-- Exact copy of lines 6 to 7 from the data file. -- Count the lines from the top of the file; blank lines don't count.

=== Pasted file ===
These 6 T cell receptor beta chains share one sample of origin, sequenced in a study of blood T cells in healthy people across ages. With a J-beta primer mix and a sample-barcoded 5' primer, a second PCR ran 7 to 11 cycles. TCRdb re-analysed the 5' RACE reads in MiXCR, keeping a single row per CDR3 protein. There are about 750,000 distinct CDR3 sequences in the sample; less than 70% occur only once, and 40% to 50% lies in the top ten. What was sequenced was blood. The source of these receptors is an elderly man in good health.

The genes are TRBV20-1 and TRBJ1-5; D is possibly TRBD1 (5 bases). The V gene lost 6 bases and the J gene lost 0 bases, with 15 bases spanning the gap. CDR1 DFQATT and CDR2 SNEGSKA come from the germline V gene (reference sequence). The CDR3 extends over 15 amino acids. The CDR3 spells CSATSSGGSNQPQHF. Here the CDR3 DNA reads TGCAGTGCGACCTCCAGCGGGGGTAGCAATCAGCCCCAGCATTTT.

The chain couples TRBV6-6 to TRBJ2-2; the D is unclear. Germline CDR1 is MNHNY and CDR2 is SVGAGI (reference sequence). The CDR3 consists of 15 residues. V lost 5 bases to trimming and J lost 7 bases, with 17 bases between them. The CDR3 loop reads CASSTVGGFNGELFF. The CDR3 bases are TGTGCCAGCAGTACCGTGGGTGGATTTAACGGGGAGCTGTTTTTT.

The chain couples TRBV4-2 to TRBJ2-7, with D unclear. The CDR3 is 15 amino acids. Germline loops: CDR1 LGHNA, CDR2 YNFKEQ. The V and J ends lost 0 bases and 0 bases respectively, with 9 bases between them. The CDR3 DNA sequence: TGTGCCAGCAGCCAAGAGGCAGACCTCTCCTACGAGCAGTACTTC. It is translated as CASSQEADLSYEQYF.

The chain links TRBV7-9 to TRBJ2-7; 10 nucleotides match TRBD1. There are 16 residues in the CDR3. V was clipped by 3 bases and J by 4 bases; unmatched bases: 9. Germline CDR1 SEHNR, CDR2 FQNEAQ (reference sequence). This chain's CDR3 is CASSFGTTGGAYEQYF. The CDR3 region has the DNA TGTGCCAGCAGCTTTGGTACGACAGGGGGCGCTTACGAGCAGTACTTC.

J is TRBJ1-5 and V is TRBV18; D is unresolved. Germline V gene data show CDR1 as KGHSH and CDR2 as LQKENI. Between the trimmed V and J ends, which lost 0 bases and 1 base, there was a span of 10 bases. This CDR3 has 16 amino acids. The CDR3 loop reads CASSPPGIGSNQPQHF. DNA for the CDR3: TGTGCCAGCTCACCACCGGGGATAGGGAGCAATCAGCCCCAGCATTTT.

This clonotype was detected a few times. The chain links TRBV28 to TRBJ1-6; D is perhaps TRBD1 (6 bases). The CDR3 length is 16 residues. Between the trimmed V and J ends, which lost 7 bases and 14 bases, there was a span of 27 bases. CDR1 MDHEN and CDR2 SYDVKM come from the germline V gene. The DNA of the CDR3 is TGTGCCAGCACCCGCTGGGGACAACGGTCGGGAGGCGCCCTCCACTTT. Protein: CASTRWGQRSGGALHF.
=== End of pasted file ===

J is TRBJ1-5 and V is TRBV18; D is unresolved. Germline V gene data show CDR1 as KGHSH and CDR2 as LQKENI. Between the trimmed V and J ends, which lost 0 bases and 1 base, there was a span of 10 bases. This CDR3 has 16 amino acids. The CDR3 loop reads CASSPPGIGSNQPQHF. DNA for the CDR3: TGTGCCAGCTCACCACCGGGGATAGGGAGCAATCAGCCCCAGCATTTT.

This clonotype was detected a few times. The chain links TRBV28 to TRBJ1-6; D is perhaps TRBD1 (6 bases). The CDR3 length is 16 residues. Between the trimmed V and J ends, which lost 7 bases and 14 bases, there was a span of 27 bases. CDR1 MDHEN and CDR2 SYDVKM come from the germline V gene. The DNA of the CDR3 is TGTGCCAGCACCCGCTGGGGACAACGGTCGGGAGGCGCCCTCCACTTT. Protein: CASTRWGQRSGGALHF.